Opening party at Arup Global Headquarters, London
Last night we celebrated the annual Arup Summer Party with our interactive sculptural installation entitled “Heart of Arup.” A floating array of leaves within the atrium reflects the digital consciousness of Arup’s 13,000 employees, showing their social media posts in real-time.
In case you missed our short speech the full text is below.
I would like to thank everyone at Arup for the chance to build our experimental installation here in the atrium. Thank you to the sponsors at WhiteLight and Christie for the projectors and image mapping, and the guys at Base Structures for construction. Special thanks to Aleksander and Monika and Paulina at our offices for their hard work helping to make this happen.
I first heard of Ove Arup’s Key Speech 10 years ago at a dinner in Dubai. I was 29 years old and a wet-behind-the-ears project architect at Zaha Hadid’s office. After several days of intensive coordination meetings on-site, we were having dinner with the team and a man named Neil Noble from Arup told me about this short document that every employee at his office was asked to read when they started work. That was before the first iPhone had launched, so I had to wait to get back to the hotel in the evening to print it out and read it.
I’ll never forget that encounter. What I saw in the key speech was not just a mission statement for an engineering firm, but a comprehensive world-view that saw design as an opportunity to improve our world and change the way we live and work. The seed planted that day has grown in my mind, and my motivation as a designer is very much driven by that simple idea that we can make a greater contribution to the world by not just improving the way we build, but by improving the way all of us live.
When I set up my office two years ago, this human-oriented focus was one of the main aims. I still have great passion for energy efficiency and sustainable design, but to me the real heart of the matter is human wellbeing. This has opened up intriguing possibilities in our work, from a building that tells the client how many flights of stairs he has climbed each week (it reduces your mortality rate), to an office where air-purifying plants grow directly out of the desks, to a lamp that tells you to open the window because the air is going a bit stale in the office.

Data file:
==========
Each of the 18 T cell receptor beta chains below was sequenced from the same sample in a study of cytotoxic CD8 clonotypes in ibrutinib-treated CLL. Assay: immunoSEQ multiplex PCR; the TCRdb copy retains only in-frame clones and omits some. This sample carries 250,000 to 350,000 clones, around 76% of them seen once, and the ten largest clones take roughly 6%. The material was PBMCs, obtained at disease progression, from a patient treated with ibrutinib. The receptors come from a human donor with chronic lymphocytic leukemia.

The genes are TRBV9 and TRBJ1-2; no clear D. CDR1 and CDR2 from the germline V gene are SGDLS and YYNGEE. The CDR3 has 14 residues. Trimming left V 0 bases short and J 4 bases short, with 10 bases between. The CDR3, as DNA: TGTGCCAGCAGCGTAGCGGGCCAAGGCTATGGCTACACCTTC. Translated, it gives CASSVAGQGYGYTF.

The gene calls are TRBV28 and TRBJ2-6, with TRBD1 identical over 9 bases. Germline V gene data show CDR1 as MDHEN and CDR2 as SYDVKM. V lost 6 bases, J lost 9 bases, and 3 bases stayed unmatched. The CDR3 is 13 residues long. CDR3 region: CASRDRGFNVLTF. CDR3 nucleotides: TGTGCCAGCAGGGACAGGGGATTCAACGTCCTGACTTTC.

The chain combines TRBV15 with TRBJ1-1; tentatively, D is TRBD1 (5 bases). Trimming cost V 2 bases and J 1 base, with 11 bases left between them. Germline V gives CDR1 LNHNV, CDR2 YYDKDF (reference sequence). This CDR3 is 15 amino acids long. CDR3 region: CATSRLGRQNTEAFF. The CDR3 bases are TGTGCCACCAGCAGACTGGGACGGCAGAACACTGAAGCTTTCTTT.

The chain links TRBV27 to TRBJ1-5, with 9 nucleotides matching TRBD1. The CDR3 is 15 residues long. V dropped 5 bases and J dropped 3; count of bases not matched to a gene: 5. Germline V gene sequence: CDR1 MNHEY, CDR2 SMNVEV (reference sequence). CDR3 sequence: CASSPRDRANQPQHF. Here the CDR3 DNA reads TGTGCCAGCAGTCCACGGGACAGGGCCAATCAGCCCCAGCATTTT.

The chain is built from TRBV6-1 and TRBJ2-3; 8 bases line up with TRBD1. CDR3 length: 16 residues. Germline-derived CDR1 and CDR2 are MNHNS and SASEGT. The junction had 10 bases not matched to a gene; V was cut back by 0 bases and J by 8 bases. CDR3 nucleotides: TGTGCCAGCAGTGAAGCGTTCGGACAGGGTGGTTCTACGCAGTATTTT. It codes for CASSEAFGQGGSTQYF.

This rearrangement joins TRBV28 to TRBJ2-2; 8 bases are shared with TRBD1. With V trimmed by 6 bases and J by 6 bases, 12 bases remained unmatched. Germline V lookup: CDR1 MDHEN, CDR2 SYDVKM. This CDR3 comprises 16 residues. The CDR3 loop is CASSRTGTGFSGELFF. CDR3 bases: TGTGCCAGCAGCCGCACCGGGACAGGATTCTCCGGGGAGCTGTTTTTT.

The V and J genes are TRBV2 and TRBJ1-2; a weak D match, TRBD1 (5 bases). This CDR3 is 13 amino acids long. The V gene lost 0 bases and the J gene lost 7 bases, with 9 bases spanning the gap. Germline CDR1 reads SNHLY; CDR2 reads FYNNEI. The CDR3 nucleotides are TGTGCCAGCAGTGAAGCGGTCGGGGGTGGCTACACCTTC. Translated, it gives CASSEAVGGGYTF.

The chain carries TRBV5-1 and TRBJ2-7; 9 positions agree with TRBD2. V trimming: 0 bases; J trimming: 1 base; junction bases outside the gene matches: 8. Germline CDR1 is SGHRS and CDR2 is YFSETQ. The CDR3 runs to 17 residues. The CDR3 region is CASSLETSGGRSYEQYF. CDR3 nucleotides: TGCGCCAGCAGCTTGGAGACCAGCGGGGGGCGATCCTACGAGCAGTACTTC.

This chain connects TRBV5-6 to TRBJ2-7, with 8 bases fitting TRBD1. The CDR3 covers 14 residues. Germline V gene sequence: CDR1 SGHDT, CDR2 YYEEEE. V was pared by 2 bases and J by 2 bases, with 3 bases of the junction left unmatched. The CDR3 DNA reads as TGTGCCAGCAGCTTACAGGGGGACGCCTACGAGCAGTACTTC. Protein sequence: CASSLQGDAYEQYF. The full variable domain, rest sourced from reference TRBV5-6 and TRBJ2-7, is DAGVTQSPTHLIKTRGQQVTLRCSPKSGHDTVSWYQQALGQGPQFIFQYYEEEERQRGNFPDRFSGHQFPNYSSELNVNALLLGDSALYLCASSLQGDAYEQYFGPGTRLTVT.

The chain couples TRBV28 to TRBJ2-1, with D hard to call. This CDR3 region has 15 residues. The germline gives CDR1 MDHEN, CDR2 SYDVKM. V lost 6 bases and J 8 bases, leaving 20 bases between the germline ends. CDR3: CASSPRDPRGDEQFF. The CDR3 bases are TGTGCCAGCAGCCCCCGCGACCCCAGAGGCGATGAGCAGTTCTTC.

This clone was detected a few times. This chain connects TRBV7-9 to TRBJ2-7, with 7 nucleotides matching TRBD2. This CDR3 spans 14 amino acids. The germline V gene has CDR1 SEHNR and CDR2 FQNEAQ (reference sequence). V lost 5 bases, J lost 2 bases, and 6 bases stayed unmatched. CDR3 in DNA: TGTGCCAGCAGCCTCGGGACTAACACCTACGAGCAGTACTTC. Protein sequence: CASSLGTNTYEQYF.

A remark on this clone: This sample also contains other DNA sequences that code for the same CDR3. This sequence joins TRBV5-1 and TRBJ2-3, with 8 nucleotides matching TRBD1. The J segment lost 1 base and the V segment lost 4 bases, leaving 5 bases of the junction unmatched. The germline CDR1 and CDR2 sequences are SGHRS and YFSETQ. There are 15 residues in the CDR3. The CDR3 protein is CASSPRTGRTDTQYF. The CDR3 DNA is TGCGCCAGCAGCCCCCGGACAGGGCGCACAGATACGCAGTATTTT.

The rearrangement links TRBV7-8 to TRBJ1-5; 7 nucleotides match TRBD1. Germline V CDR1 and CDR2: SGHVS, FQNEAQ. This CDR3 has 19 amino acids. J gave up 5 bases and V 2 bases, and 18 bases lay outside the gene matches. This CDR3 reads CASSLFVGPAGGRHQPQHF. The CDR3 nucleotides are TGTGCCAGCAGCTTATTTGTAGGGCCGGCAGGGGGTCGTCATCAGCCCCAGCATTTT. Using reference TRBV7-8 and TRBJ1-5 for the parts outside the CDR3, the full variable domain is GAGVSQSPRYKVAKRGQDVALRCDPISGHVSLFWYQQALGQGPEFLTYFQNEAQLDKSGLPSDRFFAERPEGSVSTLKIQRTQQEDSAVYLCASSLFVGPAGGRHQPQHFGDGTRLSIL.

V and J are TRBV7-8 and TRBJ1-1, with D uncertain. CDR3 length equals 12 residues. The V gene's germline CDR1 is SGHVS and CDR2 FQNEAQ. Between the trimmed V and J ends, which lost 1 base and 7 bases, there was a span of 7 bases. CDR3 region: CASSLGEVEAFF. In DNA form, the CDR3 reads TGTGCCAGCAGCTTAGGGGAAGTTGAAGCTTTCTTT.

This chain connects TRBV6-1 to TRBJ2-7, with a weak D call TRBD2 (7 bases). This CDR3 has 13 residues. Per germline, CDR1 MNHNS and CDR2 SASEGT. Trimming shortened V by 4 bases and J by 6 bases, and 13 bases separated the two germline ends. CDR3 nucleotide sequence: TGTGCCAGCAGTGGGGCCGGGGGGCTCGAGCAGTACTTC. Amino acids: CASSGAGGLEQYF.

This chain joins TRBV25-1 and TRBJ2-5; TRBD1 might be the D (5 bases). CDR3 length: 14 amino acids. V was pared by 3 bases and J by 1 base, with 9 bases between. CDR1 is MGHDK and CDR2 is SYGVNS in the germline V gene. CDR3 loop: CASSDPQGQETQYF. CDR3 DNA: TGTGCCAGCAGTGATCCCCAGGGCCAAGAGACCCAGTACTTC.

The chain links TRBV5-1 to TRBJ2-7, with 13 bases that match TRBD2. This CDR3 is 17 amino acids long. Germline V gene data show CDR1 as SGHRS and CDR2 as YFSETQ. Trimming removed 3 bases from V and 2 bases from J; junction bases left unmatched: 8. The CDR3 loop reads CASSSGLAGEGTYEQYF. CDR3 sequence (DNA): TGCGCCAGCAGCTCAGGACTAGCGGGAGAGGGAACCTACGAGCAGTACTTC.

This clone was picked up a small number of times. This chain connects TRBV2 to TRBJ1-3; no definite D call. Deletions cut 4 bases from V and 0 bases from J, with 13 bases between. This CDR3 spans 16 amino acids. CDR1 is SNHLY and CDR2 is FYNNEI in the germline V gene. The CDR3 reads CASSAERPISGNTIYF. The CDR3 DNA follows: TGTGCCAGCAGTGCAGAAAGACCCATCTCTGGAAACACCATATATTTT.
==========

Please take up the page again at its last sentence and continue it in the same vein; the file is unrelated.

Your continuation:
We imagine a day when everyone in a building can feed back directly their comfort level or mood, and that we as designers can use this information to tailor for them a better quality of light, of air, of view. This has taken us into the territory of interactive design, and Heart of Arup that you see here has been one of our first efforts to try engage directly with employees through digital tech. The posts projected onto the leaves are scraped live from Arup’s internal social communications network. Any of Arup’s 13,000 global employees can post freely to share thoughts or sentiments.
We all know that the information collected and shared through our virtual interactions is powerful and valuable. Our goal is that by getting this interaction out of our little smartphone screens and into the built environment, we as designers take some of this territory as our own rather than leaving it to silicon valley programmers to define. Getting this far has been a pretty big adventure but we are already looking at our next baby steps forward. Jeremy Edwards from Arup had an idea that Heart of Arup here at Number 8 could have small satellites in branch offices around the world—we’ve been working on a first prototype and you can see me over there next to it at the café area.
Thank you all for your attention, and I hope we have a chance to meet a few of you tonight!